Consciousness and cognition are terms used to describe certain attributes of personality or the mind. Awareness of one's surroundings, of others, and of oneself is considered to be consciousness. Cognition has multiple meanings across various disciplines. In general, cognitive abilities are those involved with remembering, thinking abstractly, or solving problems. Humans credit themselves with having both consciousness and cognition.
Testing or discerning consciousness and cognition is difficult; even unambiguous definitions are hard to come by. One sign of consciousness is the ability for self-recognition in a mirror. A baby develops this ability within about the first 18 to 24 months of life. Chimps and apes are known to have this attribute, as do dolphins and elephants.
Cognition is not just neuron signaling, as occurs when a dog thinks about sitting still when told to stay. Training of that natures seems to happen on a lower level of brain activity. One could argue, however, that when a dog mopes for a missing owner, he certainly is remembering some experiences. Is he thinking about the owner actively and consciously, and is he aware of something being wrong or uncomfortable? Consciousness and cognition are difficult to separate in this case.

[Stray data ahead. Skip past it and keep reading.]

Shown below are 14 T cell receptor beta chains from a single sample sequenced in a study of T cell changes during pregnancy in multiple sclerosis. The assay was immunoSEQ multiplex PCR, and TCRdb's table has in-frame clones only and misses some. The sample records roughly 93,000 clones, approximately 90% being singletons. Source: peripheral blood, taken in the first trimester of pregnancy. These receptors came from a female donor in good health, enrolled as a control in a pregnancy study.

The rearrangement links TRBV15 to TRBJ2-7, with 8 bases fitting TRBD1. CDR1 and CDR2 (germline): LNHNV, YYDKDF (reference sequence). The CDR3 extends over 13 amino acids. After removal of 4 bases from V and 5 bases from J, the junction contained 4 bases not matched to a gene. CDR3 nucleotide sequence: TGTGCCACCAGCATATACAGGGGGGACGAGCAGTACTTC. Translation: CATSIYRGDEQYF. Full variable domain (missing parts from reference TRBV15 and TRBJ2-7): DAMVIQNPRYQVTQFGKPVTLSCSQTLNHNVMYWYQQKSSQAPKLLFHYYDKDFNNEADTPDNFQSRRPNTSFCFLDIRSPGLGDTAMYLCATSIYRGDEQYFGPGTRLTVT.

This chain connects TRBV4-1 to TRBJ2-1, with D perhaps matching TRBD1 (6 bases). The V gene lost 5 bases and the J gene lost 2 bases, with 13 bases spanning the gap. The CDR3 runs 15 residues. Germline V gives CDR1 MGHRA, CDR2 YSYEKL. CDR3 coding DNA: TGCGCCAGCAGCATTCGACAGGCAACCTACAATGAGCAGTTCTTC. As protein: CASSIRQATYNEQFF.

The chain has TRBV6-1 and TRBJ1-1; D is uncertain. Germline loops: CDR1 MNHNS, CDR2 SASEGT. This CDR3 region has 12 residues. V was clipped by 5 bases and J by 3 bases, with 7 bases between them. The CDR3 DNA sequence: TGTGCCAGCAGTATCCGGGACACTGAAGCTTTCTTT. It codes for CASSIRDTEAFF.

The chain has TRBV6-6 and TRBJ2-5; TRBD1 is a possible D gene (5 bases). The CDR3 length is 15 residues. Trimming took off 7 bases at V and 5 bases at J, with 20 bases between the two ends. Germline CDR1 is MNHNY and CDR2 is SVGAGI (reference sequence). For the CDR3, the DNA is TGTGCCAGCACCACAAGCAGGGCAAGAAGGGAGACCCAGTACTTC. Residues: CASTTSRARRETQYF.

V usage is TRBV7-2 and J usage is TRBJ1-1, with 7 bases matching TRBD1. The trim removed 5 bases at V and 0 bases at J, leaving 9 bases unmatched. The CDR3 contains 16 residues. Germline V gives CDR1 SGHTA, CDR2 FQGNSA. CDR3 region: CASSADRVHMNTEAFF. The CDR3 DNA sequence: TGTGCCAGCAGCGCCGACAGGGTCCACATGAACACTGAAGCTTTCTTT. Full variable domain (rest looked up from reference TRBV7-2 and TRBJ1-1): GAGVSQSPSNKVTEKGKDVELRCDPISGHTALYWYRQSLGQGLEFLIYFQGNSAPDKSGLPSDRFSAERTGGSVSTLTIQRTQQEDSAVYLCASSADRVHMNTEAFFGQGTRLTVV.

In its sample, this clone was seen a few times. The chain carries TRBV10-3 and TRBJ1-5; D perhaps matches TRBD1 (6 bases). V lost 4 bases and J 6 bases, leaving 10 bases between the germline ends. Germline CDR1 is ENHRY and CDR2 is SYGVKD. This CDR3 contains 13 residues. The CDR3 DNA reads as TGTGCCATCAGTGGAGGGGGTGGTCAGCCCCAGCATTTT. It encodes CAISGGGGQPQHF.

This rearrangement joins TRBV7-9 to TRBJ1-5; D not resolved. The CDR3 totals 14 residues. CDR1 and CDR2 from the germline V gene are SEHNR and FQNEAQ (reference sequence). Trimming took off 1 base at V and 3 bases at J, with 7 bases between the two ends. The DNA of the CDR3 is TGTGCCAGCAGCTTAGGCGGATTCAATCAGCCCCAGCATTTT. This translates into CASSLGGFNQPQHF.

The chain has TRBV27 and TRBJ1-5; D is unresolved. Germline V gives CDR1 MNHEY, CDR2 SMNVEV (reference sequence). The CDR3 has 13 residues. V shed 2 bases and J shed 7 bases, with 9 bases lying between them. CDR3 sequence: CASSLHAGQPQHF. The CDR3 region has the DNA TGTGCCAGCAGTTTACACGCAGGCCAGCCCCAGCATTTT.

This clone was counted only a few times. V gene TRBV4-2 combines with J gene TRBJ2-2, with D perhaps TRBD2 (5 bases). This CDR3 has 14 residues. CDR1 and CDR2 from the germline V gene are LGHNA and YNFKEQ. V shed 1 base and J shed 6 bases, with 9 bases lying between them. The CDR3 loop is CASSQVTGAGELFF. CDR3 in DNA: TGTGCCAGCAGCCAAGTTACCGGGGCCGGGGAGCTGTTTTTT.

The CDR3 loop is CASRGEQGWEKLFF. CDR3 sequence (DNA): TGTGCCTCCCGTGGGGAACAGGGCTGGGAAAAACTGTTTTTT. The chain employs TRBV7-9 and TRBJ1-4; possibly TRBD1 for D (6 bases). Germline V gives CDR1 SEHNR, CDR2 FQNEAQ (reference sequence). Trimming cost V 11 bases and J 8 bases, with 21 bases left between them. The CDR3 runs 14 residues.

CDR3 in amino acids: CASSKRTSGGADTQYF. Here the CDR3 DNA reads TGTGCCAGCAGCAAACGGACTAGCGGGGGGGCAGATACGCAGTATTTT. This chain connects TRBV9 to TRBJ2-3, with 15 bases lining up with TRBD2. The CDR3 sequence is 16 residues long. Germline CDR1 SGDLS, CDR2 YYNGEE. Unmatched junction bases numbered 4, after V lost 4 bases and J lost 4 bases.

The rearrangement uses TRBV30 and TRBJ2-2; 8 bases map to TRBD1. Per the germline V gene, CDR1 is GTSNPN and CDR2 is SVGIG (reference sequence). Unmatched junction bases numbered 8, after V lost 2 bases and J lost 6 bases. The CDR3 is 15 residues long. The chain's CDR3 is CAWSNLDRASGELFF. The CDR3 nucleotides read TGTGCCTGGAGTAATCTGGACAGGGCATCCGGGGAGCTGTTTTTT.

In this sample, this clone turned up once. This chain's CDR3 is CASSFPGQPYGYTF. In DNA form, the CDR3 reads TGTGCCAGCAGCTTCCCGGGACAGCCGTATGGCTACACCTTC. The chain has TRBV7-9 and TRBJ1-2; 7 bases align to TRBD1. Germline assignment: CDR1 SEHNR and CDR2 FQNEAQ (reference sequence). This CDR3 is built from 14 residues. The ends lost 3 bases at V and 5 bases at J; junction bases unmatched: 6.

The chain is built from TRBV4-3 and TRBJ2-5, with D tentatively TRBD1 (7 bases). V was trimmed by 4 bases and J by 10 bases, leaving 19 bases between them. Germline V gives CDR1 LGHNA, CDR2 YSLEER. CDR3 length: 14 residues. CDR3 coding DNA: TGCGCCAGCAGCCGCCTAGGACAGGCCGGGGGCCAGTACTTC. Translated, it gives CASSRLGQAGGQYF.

Elephants have a strong matriarchal society. Female elephants that have lost a calf will mourn the calf for years, returning to touch or caress the bones. Herds have suffered when removed from their communities. Societal exchange seems to be a part of consciousness and cognition, though not a sufficient criterion. Ants and bees, though very social, are not thought of as conscious beings.
Consciousness and cognition are thought to originate in the brain, but after years of imaging studies from around the world, definitive structures have not been identified. Rather, some diverse brain activities may be involved, which raises the question of how continuity of self-awareness is preserved as its physical site changes? One theorist, Stan Franklin of the University of Memphis, who has developed a software program to mimic consciousness, likens the link between consciousness and cognition to a two-part processing program. In the first step, the sensory system gathers data that is processed in particular areas. When sufficient data has been accumulated, it is broadcast to multiple processing locations.
Another aspect of consciousness and cognition is the observation that children assume that consciousness is continuous and without boundaries. Similar children's tales from around the world have characters transformed into animals or plants and transformed back again. An example is the frog prince who waits for a kiss from a princess to be returned to his original state. The child does not lose track of the character's identity or doubt that its existence is unbroken. This continuity is at the heart of self-consciousness.